‘Echo’ Review: Exactly The Sort Of TV Show Marvel Should Be Making

Just five episodes long and not tied to the MCU saga, this action-thriller series may not be a masterpiece, but it's tight, fun, and a salve against Marvel Fatigue.

Alaqua Cox in Echo. Chuck Zlotnick

Are there still casual Marvel Studios fans? If you believe the doomsayers in the press (I’m one of them), the superhero movie boom has finally gone bust, and DC and Marvel will soon return to their former place as icons of a passionate subculture rather than an international monoculture. This is not necessarily a bad thing, even for fans of the genre (I’m one of those, too). Marvel’s miraculous 23-film Infinity Saga was built on perpetual, unsustainable growth in terms of its ensemble, its budgets, and the scale of its story. The subsequent, ongoing Multiverse Saga has attempted to expand the frame even further, and it’s become exhausting. Echo, the new Marvel miniseries that hit Disney+ and Hulu this week, is a salve against Marvel Fatigue, a mostly self-contained, mostly down-to-earth action-thriller about a compelling character you’ve likely never heard of and might never see again. While it’s no masterpiece, it’s tight, fun, approachable, and exactly the sort of television show Marvel should be making right now.

Light spoilers follow.

Echo spins out of 2021’s Hawkeye miniseries, which introduced Alaqua Cox as formidable martial artist/mob enforcer Maya Lopez. You don’t need to have seen Hawkeye to enjoy Echo, though it definitely helps. Echo’s first episode mixes freshly-shot backstory with scenes from Hawkeye in an effort to catch up new viewers, but this makes for a cluttered, oddly-paced chapter. After this sluggish start, however, Echo quickly finds its footing as a violent crime thriller/family drama set in Tamaha, Oklahoma. From here, Maya plots to conquer the vast criminal empire of her adoptive uncle Wilson Fisk (Vincent D’Onofrio), but Tamaha is too small a town for her to avoid her long-lost family, or to ignore her deep roots in the Choctaw Nation. Reluctantly, she reconnects with her close cousin (Devery Jacobs) and the grandmother she hasn’t spoken to in decades (Tantoo Cardinal, who owns her every scene), and learns about the heritage she’s left behind.

For an actor whose only screen credits are as Maya Lopez, Alaqua Cox has no difficulty commanding the screen. Like her character, Cox is deaf and communicates primarily through American Sign Language, which is subtitled for the audience. Her performance rests, naturally, as much in her hands as in her face, but Cox absolutely excels at projecting emotion through stillness. Maya Lopez is a lonely, wounded warrior, and her quiet intensity can represent anything from focus, to anxiety, to satisfaction. Directors Sydney Freeland and Catriona McKenzie and the sound design team frequently place the audience in Maya’s point of view by muting or muffling the soundtrack, helping us to understand both the isolation and power that comes with her condition. She’s separated from most people, but she’s also above the noise and panic of the brawls and gangland raids that are part and parcel of her professional life. For her opponents, a battlefield is littered with distractions. For Maya, there’s just the target ahead, and then the one after that, and then the one after that.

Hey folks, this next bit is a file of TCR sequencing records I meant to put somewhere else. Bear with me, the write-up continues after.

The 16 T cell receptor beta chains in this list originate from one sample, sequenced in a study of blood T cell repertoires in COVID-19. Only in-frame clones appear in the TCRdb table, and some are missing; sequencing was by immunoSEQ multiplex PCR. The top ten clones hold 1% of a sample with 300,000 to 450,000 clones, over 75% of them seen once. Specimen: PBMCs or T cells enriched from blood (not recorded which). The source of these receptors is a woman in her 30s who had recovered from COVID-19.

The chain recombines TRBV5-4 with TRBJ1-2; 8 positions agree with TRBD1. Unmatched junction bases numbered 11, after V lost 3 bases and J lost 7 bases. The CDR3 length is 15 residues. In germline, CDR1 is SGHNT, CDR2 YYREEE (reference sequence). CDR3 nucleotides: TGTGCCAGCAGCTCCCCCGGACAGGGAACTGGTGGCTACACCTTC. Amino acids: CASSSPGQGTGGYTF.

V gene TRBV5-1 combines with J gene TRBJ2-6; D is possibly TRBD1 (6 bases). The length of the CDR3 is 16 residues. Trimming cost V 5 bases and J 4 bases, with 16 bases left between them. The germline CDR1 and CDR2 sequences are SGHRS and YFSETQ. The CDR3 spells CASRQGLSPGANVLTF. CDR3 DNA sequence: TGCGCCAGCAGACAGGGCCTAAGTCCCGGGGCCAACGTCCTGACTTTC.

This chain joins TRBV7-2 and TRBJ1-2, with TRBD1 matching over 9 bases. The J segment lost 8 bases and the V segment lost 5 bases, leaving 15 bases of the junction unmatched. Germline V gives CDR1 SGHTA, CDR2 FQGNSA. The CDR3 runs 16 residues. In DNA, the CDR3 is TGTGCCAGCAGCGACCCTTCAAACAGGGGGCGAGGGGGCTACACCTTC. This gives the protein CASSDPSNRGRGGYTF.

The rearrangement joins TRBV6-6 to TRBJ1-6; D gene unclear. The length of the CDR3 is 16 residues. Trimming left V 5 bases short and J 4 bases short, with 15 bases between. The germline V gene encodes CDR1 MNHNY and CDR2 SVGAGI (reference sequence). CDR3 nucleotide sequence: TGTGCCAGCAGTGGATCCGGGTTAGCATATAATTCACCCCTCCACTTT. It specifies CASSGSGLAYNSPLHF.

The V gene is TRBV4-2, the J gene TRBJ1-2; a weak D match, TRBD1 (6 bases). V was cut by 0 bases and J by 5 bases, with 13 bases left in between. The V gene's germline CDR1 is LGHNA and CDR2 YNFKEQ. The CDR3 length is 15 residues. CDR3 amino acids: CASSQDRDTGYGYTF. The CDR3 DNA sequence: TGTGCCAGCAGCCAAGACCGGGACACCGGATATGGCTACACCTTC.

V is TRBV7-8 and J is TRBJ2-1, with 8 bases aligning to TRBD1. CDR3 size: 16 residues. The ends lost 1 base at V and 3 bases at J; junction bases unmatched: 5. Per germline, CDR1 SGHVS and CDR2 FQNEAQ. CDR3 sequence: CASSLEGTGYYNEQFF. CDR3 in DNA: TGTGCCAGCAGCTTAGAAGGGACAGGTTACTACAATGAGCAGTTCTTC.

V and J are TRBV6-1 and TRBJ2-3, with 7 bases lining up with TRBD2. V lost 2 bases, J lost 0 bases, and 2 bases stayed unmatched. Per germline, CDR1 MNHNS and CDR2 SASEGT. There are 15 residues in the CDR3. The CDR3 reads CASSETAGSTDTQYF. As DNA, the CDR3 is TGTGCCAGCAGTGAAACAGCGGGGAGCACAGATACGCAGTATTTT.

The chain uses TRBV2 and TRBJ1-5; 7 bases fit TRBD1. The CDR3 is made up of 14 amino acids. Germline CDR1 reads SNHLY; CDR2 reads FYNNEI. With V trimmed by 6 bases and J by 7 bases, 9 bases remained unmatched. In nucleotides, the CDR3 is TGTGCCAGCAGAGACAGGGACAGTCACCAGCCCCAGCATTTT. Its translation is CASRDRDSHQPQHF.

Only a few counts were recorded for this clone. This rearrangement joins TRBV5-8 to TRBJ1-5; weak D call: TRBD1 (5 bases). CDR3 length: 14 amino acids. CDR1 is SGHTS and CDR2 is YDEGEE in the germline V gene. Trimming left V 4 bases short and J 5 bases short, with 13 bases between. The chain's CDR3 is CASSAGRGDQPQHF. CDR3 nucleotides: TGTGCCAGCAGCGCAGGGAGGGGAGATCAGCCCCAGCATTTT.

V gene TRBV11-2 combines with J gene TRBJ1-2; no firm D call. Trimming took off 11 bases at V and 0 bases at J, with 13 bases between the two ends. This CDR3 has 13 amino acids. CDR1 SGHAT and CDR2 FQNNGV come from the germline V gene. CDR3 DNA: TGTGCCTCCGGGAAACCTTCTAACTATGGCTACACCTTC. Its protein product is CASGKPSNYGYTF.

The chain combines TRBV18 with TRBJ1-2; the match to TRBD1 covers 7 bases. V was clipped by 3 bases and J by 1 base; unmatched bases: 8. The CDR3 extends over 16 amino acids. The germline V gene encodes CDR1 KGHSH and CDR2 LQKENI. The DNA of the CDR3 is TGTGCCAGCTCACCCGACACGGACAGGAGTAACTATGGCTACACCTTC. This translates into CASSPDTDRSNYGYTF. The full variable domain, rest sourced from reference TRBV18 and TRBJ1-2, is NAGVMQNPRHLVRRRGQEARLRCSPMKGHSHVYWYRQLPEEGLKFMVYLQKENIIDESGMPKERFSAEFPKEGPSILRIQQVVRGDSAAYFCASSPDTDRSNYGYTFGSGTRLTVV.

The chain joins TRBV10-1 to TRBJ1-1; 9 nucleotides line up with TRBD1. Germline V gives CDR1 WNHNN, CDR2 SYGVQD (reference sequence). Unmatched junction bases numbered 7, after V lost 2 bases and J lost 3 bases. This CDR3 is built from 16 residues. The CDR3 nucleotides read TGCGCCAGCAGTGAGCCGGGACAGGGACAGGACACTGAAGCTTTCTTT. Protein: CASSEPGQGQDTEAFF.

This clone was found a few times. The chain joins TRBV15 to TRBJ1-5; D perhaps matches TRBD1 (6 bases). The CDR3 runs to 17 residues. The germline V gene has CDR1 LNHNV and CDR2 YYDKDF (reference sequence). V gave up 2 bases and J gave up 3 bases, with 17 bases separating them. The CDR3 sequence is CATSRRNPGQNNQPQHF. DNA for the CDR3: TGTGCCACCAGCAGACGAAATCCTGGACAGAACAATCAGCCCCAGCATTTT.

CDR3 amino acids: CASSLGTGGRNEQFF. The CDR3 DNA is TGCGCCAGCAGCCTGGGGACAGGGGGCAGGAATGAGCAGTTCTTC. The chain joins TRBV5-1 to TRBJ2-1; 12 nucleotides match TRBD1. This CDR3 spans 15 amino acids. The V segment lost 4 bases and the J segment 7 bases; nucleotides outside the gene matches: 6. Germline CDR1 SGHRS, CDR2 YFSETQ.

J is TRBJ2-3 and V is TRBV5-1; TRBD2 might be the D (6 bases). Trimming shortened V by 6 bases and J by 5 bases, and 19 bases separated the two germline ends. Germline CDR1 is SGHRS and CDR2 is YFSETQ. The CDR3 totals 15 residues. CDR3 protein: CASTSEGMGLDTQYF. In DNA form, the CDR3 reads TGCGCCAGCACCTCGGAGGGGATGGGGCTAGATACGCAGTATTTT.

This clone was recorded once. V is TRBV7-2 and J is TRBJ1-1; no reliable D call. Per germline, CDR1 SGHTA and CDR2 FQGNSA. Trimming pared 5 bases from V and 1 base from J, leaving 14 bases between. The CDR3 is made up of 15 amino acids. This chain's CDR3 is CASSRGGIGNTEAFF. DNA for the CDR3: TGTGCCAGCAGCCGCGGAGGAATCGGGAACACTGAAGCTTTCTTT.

In contrast to the Netflix/Marvel Television series Daredevil, from which it draws stylistic inspiration, Echo is much leaner and more digestible. Coming in at about 200 minutes across five chapters, Echo never grinds to a halt the way Daredevil, Jessica Jones, or Luke Cage tended to do during their ten-hour seasons. (All of these shows have apparently been reincorporated in the MCU’s canon as of Echo’s release.) Echo also doesn’t feel like a drawn-out mid-budget Marvel movie the way that previous event series like The Falcon and the Winter Soldier and Ms. Marvel have. The scale of the story feels appropriate for television, perhaps owing to its ensemble cast and rural setting.

Alaqua Cox as in Echo. Chuck Zlotnick

Though it’s earned a TV-MA rating, Echo is not quite as bloody and gnarly as its Netflix predecessors. It is, however, a lot more fun, in part because Maya herself can often be seen enjoying herself throughout each extended melee. She’s great at this, she knows it, but rather than quip or chuckle to herself like Spider-Man might, she just flashes the tiniest smile between blows. The fights might not achieve John Wick levels of violent poetry, but nobody in those movies is having a good time, and here we get to enjoy some vicarious fun. Like Mr. Wick, Maya is simply the coolest person in any room she enters and never has to puff her chest about it. She’s a deaf woman with a prosthetic leg and she’s going to shoot your kneecaps, snap your neck, hotwire your motorcycle, and ride off on it. What more does she have to prove?

A little bit, apparently, as Echo also endows Maya with a few supernatural abilities tied to her Choctaw ancestry. I have mixed feelings about this, as I don’t think that the stakes of the story demand the addition of fantasy elements, but I also must acknowledge that I’m not qualified to speak to the cultural significance of Maya’s spiritual connection to her ancestors. There’s a fair amount to unpack regarding Maya’s contrasting relationships with Fisk, her white mentor who taught her to seize power through violence, and her Choctaw family through whose love she can find strength and inner peace. That this strength manifests physically through comic book magic should not be surprising or out of place in a Marvel show, I’d have been just as happy if Echo had simply been Marvel’s John Wick. But in that respect, I’m plenty satisfied.

All five episodes of ‘Echo’ are streaming on Disney+ and Hulu

‘Echo’ Review: Exactly The Sort Of TV Show Marvel Should Be Making